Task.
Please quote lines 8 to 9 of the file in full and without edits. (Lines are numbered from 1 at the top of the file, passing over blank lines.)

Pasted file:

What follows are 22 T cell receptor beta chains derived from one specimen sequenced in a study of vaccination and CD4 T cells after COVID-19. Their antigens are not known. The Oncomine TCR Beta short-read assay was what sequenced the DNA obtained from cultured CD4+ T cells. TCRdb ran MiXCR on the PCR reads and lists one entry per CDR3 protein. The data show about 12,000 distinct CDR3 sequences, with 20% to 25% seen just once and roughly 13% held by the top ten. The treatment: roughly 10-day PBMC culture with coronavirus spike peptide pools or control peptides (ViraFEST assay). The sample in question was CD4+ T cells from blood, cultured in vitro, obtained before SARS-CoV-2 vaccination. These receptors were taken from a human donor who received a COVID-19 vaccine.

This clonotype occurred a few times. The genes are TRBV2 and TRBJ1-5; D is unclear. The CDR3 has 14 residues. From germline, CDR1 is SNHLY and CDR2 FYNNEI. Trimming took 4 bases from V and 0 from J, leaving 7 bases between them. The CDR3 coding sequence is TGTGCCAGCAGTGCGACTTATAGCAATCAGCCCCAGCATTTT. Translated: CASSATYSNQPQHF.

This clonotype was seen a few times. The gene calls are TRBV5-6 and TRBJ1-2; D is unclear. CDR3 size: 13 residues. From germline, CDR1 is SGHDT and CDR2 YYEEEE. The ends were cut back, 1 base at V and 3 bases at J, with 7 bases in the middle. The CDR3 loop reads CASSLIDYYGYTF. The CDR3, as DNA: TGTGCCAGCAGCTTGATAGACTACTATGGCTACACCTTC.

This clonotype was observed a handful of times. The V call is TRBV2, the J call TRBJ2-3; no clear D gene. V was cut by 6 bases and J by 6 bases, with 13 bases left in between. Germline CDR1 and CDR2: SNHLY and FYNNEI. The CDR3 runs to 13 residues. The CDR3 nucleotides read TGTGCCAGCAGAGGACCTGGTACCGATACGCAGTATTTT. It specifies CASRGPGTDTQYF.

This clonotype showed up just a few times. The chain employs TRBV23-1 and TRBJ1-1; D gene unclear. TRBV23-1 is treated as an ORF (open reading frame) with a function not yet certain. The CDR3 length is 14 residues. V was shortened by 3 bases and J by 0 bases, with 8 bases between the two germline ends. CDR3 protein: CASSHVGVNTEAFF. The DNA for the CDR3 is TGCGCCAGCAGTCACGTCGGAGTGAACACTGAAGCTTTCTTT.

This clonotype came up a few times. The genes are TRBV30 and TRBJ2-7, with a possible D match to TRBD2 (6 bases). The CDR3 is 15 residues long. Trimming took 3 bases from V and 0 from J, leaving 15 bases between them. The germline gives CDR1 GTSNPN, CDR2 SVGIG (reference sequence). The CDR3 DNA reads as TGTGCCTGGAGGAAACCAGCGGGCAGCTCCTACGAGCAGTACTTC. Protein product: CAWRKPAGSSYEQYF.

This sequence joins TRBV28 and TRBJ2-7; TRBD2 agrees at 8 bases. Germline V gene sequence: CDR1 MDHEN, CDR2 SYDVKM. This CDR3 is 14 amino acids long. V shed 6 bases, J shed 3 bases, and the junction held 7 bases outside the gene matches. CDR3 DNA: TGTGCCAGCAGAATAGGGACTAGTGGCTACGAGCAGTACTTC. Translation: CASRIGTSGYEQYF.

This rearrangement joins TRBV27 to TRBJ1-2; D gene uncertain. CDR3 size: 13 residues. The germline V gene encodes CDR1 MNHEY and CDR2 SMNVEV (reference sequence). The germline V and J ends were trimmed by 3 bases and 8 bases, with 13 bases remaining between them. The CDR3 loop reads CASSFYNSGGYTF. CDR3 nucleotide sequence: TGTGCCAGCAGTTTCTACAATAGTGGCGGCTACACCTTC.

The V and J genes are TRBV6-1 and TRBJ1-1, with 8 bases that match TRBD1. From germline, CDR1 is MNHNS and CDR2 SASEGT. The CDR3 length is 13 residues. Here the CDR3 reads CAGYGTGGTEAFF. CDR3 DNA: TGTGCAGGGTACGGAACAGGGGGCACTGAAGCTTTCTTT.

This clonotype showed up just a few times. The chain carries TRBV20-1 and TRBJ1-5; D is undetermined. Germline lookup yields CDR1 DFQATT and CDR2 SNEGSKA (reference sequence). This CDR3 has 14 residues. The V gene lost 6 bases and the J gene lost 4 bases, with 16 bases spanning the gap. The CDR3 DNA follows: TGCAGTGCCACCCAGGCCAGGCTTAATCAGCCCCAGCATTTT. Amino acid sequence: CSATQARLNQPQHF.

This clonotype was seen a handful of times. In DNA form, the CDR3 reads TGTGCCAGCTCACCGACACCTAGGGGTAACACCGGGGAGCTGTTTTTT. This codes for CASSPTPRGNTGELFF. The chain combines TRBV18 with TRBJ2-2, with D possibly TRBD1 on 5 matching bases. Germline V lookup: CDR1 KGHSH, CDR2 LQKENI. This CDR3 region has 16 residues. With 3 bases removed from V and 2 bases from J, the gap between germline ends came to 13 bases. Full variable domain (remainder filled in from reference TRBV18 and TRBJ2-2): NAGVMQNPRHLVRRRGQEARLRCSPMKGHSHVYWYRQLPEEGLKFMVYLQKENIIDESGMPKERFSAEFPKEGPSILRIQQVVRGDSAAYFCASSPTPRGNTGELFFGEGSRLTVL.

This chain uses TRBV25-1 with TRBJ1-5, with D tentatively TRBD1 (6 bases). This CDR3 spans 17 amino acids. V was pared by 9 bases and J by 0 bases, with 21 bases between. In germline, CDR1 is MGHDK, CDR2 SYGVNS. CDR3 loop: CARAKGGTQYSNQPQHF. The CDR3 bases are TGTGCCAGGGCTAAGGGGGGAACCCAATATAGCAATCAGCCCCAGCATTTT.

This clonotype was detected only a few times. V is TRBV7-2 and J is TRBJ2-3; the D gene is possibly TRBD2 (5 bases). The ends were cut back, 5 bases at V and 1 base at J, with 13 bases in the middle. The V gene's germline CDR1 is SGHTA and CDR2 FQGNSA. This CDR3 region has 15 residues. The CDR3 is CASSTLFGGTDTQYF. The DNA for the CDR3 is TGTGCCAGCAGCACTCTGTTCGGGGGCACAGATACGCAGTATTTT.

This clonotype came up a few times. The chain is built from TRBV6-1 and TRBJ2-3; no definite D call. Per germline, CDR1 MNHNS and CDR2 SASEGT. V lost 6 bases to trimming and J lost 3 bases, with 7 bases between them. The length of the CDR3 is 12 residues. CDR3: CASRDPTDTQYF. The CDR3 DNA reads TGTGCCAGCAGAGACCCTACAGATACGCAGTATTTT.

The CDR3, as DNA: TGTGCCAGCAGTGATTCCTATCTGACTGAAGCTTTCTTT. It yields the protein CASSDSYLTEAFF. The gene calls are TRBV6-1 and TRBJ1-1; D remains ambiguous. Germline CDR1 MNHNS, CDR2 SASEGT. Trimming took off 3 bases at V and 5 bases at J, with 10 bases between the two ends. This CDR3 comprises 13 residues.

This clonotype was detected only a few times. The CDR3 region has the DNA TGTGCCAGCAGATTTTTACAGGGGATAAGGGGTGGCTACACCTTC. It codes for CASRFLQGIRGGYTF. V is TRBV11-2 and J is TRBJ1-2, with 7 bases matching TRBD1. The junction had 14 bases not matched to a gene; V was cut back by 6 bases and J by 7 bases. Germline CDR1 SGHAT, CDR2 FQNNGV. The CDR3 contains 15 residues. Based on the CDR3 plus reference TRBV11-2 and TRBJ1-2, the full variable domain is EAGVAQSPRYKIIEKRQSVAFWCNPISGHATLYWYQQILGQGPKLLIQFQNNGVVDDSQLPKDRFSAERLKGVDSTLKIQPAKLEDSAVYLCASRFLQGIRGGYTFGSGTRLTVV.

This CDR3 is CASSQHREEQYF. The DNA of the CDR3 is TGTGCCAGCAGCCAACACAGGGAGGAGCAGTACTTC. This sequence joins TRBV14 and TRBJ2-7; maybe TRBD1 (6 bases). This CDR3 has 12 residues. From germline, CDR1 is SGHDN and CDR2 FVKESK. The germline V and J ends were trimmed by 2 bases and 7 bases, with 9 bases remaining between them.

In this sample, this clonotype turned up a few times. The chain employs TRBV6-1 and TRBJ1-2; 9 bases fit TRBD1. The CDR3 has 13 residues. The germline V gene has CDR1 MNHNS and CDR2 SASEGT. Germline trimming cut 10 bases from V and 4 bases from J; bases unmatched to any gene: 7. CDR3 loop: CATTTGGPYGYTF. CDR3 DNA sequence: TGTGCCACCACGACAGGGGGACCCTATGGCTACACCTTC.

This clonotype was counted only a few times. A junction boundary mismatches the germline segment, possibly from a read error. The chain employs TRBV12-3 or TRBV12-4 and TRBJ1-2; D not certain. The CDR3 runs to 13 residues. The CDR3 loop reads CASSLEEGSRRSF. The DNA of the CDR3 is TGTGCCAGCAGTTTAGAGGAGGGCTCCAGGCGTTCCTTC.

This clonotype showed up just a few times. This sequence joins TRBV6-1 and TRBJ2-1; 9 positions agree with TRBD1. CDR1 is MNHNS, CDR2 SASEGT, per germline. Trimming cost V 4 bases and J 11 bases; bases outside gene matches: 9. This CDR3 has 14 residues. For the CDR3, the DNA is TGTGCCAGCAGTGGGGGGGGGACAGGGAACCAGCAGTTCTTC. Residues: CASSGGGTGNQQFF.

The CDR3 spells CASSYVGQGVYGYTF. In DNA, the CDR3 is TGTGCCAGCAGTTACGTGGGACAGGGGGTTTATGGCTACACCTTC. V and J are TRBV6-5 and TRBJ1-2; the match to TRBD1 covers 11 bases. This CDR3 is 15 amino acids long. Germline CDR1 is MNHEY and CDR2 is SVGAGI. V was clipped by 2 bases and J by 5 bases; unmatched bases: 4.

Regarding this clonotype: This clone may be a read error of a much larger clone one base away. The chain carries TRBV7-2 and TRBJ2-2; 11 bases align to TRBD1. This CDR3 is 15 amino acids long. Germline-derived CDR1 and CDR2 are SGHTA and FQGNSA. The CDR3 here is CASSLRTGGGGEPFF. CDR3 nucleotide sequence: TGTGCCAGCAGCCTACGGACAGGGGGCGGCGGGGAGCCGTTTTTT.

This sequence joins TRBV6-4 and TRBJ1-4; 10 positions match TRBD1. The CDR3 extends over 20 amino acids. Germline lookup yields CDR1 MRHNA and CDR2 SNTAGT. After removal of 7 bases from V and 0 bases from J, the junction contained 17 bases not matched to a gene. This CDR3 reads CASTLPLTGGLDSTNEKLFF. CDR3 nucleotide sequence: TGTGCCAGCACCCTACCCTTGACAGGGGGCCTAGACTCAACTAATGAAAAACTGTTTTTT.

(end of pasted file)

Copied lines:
This rearrangement joins TRBV27 to TRBJ1-2; D gene uncertain. CDR3 size: 13 residues. The germline V gene encodes CDR1 MNHEY and CDR2 SMNVEV (reference sequence). The germline V and J ends were trimmed by 3 bases and 8 bases, with 13 bases remaining between them. The CDR3 loop reads CASSFYNSGGYTF. CDR3 nucleotide sequence: TGTGCCAGCAGTTTCTACAATAGTGGCGGCTACACCTTC.

The V and J genes are TRBV6-1 and TRBJ1-1, with 8 bases that match TRBD1. From germline, CDR1 is MNHNS and CDR2 SASEGT. The CDR3 length is 13 residues. Here the CDR3 reads CAGYGTGGTEAFF. CDR3 DNA: TGTGCAGGGTACGGAACAGGGGGCACTGAAGCTTTCTTT.